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Marine Biology

, Volume 151, Issue 1, pp 71–83 | Cite as

Characterization and role of carbonic anhydrase in the calcification process of the azooxanthellate coral Tubastrea aurea

  • Sylvie Tambutté
  • Eric Tambutté
  • Didier Zoccola
  • Natacha Caminiti
  • Severine Lotto
  • Aurélie Moya
  • Denis Allemand
  • Jess Adkins
Research Article

Abstract

In zooxanthellate corals, the photosynthetic fixation of carbon dioxide and the precipitation of CaCO3 are intimately linked both spatially and temporally making it difficult to study carbon transport mechanisms involved in each pathway. When studying Tubastrea aurea, a coral devoid of zooxanthellae, we can focus on carbon transport mechanisms involved only in the calcification process. We performed this study to characterize T. aurea carbonic anhydrase and to determine its role in the calcification process. We have shown that inhibition of tissular carbonic anhydrase activity affects the calcification rate. We have measured the activity of this enzyme both in the tissues and in the organix matrix extracted from the skeleton. Our results indicate that organic matrix proteins, which are synthesized by the calcifying tissues, are not only structural proteins, but they also play a crucial catalytic role by eliminating the kinetic barrier to interconversion of inorganic carbon at the calcification site. By immunochemistry we have demonstrated the presence of a protein both in the tissues and in the organic matrix, which shares common features with prokaryotic carbonic anhydrases.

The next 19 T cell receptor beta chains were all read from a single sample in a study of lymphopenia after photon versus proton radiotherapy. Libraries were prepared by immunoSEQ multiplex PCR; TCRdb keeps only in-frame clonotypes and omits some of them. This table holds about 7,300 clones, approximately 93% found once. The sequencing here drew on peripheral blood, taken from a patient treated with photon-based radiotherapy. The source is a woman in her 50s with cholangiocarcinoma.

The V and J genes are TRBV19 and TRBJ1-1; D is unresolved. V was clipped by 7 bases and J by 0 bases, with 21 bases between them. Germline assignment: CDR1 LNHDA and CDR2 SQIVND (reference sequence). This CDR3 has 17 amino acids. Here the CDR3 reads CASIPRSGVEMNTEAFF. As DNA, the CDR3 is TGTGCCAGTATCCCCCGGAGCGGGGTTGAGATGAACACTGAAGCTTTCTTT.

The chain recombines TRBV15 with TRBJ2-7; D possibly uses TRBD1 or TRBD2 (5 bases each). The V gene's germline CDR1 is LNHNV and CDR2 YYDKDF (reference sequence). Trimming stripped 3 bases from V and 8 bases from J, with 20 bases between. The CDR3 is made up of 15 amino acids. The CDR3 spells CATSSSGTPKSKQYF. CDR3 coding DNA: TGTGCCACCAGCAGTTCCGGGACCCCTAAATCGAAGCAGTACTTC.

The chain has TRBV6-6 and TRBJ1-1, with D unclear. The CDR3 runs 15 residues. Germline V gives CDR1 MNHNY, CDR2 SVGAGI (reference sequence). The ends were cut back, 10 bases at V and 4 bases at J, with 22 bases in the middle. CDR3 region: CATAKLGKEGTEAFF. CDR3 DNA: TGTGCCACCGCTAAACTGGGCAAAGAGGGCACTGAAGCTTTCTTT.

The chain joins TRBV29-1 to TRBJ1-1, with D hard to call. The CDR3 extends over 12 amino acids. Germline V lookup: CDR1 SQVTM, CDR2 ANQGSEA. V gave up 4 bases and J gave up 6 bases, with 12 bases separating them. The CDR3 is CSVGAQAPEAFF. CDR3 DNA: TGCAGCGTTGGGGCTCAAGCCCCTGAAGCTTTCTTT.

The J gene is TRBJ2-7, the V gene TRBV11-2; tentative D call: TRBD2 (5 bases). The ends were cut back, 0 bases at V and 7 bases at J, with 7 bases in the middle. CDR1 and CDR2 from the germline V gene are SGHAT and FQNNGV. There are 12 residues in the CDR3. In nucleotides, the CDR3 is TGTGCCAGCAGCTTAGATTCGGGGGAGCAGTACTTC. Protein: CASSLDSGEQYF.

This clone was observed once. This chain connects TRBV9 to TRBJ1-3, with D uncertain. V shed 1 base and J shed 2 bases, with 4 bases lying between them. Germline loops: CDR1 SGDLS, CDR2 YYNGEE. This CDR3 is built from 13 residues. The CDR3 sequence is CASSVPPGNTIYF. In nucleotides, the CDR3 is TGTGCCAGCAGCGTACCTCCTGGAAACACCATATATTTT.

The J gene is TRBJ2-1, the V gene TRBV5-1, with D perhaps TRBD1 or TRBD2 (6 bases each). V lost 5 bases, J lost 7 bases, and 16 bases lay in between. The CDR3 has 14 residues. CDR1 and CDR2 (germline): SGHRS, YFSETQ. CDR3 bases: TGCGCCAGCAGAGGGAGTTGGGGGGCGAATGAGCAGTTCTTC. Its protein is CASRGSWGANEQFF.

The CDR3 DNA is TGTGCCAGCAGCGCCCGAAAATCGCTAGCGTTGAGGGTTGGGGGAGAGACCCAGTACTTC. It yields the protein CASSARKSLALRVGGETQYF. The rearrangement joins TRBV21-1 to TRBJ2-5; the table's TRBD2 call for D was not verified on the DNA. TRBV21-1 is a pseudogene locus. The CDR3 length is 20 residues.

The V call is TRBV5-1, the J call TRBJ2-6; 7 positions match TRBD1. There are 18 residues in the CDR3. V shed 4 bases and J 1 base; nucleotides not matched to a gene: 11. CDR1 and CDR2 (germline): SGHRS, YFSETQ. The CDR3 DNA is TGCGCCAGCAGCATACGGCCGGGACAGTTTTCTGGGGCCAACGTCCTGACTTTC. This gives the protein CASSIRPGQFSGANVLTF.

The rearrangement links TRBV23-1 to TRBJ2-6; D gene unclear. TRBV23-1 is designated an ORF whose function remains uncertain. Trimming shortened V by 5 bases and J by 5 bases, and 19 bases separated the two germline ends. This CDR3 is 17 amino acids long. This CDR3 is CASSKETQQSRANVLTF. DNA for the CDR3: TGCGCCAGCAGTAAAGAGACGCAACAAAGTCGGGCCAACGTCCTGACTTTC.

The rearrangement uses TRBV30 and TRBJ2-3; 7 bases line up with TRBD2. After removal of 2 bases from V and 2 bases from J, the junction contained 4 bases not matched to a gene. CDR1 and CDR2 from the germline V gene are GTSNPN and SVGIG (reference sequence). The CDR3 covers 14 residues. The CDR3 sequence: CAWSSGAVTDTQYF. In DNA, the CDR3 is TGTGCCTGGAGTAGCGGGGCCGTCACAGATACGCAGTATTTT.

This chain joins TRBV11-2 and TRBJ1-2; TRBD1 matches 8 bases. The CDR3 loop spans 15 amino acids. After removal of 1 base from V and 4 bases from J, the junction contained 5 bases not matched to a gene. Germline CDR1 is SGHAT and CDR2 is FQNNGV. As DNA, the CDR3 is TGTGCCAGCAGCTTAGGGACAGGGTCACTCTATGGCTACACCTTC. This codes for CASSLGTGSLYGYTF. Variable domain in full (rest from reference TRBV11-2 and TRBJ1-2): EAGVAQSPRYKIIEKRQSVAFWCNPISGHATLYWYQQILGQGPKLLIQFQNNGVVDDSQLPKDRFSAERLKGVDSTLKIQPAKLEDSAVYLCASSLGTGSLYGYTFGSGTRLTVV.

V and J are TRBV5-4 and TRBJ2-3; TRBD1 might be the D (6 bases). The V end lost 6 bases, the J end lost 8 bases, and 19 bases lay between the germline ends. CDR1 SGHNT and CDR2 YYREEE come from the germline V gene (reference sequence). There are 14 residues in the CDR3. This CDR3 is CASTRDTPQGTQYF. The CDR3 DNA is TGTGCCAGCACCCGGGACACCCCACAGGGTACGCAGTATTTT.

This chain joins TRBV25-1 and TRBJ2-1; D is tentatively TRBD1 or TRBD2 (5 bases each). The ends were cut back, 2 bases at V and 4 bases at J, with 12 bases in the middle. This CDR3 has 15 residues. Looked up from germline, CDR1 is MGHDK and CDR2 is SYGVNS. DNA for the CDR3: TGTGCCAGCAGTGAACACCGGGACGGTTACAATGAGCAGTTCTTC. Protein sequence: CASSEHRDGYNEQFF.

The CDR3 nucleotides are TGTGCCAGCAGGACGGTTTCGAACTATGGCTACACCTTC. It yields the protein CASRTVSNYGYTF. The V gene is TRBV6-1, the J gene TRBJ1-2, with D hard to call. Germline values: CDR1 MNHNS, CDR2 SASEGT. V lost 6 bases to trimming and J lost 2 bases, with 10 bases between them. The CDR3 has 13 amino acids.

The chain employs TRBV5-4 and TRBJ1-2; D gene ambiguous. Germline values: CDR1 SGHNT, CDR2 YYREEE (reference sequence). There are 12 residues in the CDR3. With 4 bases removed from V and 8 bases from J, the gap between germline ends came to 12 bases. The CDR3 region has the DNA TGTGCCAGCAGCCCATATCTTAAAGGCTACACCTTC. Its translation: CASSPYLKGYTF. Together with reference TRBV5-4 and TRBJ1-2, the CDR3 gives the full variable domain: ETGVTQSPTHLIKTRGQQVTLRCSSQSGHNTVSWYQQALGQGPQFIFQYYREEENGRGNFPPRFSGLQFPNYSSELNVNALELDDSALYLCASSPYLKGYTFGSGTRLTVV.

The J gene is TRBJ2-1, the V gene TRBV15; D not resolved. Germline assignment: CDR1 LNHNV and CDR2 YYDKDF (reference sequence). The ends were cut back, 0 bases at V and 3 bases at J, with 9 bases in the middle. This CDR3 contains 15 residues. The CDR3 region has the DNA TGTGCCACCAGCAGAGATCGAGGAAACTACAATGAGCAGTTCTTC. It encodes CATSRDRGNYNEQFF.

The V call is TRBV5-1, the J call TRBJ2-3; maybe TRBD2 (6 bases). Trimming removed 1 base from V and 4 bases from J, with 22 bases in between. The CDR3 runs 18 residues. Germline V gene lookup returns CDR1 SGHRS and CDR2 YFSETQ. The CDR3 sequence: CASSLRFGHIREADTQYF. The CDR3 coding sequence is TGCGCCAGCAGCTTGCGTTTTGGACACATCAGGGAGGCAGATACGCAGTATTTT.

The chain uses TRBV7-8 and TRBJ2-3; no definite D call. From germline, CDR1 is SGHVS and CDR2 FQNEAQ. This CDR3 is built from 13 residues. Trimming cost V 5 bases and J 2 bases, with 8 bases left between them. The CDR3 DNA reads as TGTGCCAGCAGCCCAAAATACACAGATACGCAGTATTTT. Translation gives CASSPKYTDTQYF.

Keywords

Carbonic anhydrase Carbon Calcification Coral Biomineralization Organic matrix 

Abbreviations

CA

Carbonic anhydrase

BSA

Bovine serum albumin

DIC

Dissolved inorganic carbon

DTT

Dithiothreitol

EDTA

Ethylenediaminetetraacetate

FSW

Filtered seawater

PBS

Phosphate buffered saline

PAF

Paraformaldehyde

PIC

Protease inhibitor cocktail

RT

Room temperature

SOM

Soluble organic matrix

SDS

Sodium dodecyl sulphate

TBS

Tris buffered saline

DIC

Dissolved inorganic carbon

Notes

Acknowledgments

We thank Prof. François Morel from Princeton University and Mak Saïto from the Woods Hole Oceanographic Institution for providing the antibody, anti-β-carbonic anhydrase from Synecchococcus sp. This study was conducted as part of the Centre Scientifique de Monaco 2000–2004 research program. It was supported by the Government of the Principality of Monaco and by the California Institute of Technology, USA.

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Copyright information

© Springer-Verlag 2006

Authors and Affiliations

  • Sylvie Tambutté
    • 1
  • Eric Tambutté
    • 1
  • Didier Zoccola
    • 1
  • Natacha Caminiti
    • 1
  • Severine Lotto
    • 1
  • Aurélie Moya
    • 1
  • Denis Allemand
    • 1
    • 3
  • Jess Adkins
    • 2
  1. 1.Centre Scientifique de Monacoav. Saint MartinMonaco
  2. 2.Department of Geology and Planetary SciencesPasadenaUSA
  3. 3.UMR 1112 UNSA-INRA Faculté des SciencesNice Cedex 2France

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